• The Spectrum of Web 2.0 Media• Sharing – Social bookmarking – Photo–video sharing – Social networking – Writers’ workshops and fan fiction• Thinking – Blogs – Podcasts – Online discussion forums – Twitter• Co-Creating – Wikis–collaborative file creation – Mashups–collective media creation – Collaborative social-change communities
  • Jenkins’ Framework for New Literacies• Play — Experimenting with one’s surroundings in problem solving• Performance — Adopting alternative identities for improvisation and discovery• Simulation — Interpreting and constructing dynamic models of real-world processes• Appropriation — The ability to meaningfully sample and remix media content• Multitasking — Scanning one’s environment and shifting focus to salient details• Distributed cognition — Fluently using tools that expand mental capacities• Collective intelligence — Pooling knowledge with others toward a common goal• Judgment — Evaluating the reliability and credibility of different information sources• Transmedia navigation — The ability to follow the flow of stories and information across multiple modalities• Networking — The ability to search for, synthesize, and disseminate informationWith mentoring, pre-college students can be quite sophisticated
  • Perennial Challenges in Classrooms• Classrooms are barren places without rich resources or ways to simulate the real world• Students are bored compared to the many forms of engagement they have in the rest of their lives• Teachers are the only way increasingly large numbers of students can get help personalized to their needs• Paper and pencil, item-based assessments cannot measure deep knowledge and sophisticated skills
  • Situated Learning and Transfer• constellations of architectural, social, organizational, and material vectors that aid in learning culturally based practices – apprenticeship (the process of moving from novice to expert within a given set of practices) – legitimate peripheral participation (tacit learning similar to that involved in internships) – high fidelity is not important unless essential for task (e.g., interpreting photographic images)
  • Next Generation Interfaces for “Immersive Learning” Multi-User Virtual Environments Immersion in virtual contexts with digital artifacts and avatar-based identities Virtual Reality Full sensory immersion via head-mounted displays or CAVEs Ubiquitous Computing Wearable wireless devices coupled to smart objects for “augmented reality”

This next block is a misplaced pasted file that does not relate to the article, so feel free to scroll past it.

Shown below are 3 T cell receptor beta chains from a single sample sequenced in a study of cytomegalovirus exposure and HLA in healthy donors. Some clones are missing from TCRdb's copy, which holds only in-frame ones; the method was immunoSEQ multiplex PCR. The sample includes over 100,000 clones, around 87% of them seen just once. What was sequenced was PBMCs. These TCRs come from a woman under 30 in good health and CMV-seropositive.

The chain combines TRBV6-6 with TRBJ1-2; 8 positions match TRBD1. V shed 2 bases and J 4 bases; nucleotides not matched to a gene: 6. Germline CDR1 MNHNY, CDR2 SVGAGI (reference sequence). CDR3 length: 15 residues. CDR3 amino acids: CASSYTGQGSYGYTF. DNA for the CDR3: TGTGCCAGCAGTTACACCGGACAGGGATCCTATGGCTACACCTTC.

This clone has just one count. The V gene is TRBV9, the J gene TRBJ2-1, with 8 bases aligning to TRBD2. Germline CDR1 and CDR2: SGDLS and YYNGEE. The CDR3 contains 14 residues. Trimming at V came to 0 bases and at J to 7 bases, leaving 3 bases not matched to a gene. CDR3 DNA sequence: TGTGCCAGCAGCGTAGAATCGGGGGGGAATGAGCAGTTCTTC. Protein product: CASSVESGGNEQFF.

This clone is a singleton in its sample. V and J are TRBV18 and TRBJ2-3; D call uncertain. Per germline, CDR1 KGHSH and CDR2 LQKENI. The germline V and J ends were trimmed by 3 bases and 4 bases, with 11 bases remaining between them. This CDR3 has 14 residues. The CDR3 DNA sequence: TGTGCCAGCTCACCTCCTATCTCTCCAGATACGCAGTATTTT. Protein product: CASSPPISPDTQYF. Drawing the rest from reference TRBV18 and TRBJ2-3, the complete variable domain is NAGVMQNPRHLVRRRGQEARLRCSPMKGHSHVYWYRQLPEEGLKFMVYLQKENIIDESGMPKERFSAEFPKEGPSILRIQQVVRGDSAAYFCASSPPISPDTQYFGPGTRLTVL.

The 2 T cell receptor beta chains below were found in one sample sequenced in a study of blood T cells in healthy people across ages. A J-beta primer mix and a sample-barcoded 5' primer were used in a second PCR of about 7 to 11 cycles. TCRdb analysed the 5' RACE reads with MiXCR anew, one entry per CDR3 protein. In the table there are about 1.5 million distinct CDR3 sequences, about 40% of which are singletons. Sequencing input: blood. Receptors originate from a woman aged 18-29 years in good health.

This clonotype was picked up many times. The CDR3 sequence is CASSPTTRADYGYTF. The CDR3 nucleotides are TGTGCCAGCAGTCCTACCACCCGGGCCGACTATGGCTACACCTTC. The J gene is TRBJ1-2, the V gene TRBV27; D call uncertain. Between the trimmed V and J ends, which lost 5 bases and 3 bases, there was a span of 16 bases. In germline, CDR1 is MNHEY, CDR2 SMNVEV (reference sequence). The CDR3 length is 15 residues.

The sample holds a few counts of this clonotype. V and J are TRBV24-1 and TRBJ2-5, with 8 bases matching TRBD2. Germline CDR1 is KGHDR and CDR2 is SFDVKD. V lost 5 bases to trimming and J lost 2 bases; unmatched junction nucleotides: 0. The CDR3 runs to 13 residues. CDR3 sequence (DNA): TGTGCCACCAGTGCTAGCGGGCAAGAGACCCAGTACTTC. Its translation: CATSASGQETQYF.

• EcoMUVE• Funded by the Institute of Education Sciences of the U.S. Department of Education.• Middle school science – Ecosystems, Causal complexity.• Two MUVE-based modules implemented over two weeks within a four week ecosystems curriculum.
  • Project Overview• Ecosystems have complex causal dynamics.• Even after instruction, students often retain misconceptions.• In our experience, MUVEs can help students engage in authentic science inquiry and gain deeper understanding.• Our goal is to develop EcoMUVE as part of a larger curriculum that will enable a richer understanding of ecosystems and complex causality.
  • Module 1: Pond EcosystemModeled after Black’s Nook Pond in Cambridge, MA
  • Change over Time
  • TI Nspire
  • Naturalist Microscopic Water Chemist Private Specialist InvestigatorObserve pond for Observe duckweed Observe pond for Talk to virtual golfersimilarities to similarities toEcoMUVE EcoMUVEObserve virtual fish View 3D model of Measure dissolved Observe storm duck oxygen water pipe overlayCalculate fish Video of starch Video of how Find inlet andpopulation size decomposition by oxygen dissolves in outlet of pond bacteria waterCollect Observe virtual Measure water Talk to young girlmacroinvertebrates bacteria temperature about what a watershed isID macroinverts and Measure pH Measure Measure turbiditycalculate tolerance phosphatesindex Work together to create video that summarizes the health of the pond based on whole team’s observations
  • Interaction between Biotic and Abiotic Factors http://ecomuve.gse.harvard.edu
  • Next Generation Interfaces for “Immersive Learning” Multi-User Virtual Environments Immersion in virtual contexts with digital artifacts and avatar-based identities Virtual Reality Full sensory immersion via head-mounted displays or CAVEs Ubiquitous Computing Wearable wireless devices coupled to smart objects for “augmented reality”
  • Beyond “Old Wine”: Augmented RealityAugmented realities utilize mobile, context-awaretechnologies that enable participants to interact withdigital information, videos, visualizations, andsimulations embedded within a physical setting. – Location-aware AR presents digital media to learners as they move through a physical area with a GPS-enabled smartphone or similar mobile device – Vision-based AR presents digital media to learners after they point the camera in their mobile device at an object (e.g., QR code, 2D target).
  • Harvard’s Handheld Devicesfor Ubiquitous Learning Project
  • Handheld Augmented Reality Project (HARP) QuickTime™ an d a Photo - JPEG decompressor are need ed to see this p icture .